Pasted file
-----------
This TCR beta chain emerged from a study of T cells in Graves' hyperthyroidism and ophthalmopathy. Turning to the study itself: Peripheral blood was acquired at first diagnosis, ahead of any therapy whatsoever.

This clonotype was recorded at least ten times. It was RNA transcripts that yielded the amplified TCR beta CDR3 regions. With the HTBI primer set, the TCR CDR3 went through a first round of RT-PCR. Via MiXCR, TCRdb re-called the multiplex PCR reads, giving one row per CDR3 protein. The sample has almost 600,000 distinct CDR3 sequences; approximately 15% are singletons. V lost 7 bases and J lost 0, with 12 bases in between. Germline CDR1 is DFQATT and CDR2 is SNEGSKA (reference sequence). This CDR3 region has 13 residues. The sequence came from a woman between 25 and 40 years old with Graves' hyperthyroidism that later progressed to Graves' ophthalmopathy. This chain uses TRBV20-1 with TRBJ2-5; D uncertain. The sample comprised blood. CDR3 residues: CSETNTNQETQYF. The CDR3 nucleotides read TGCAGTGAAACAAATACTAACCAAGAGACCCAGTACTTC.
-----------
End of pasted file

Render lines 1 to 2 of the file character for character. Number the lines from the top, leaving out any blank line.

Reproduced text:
This TCR beta chain emerged from a study of T cells in Graves' hyperthyroidism and ophthalmopathy. Turning to the study itself: Peripheral blood was acquired at first diagnosis, ahead of any therapy whatsoever.

This clonotype was recorded at least ten times. It was RNA transcripts that yielded the amplified TCR beta CDR3 regions. With the HTBI primer set, the TCR CDR3 went through a first round of RT-PCR. Via MiXCR, TCRdb re-called the multiplex PCR reads, giving one row per CDR3 protein. The sample has almost 600,000 distinct CDR3 sequences; approximately 15% are singletons. V lost 7 bases and J lost 0, with 12 bases in between. Germline CDR1 is DFQATT and CDR2 is SNEGSKA (reference sequence). This CDR3 region has 13 residues. The sequence came from a woman between 25 and 40 years old with Graves' hyperthyroidism that later progressed to Graves' ophthalmopathy. This chain uses TRBV20-1 with TRBJ2-5; D uncertain. The sample comprised blood. CDR3 residues: CSETNTNQETQYF. The CDR3 nucleotides read TGCAGTGAAACAAATACTAACCAAGAGACCCAGTACTTC.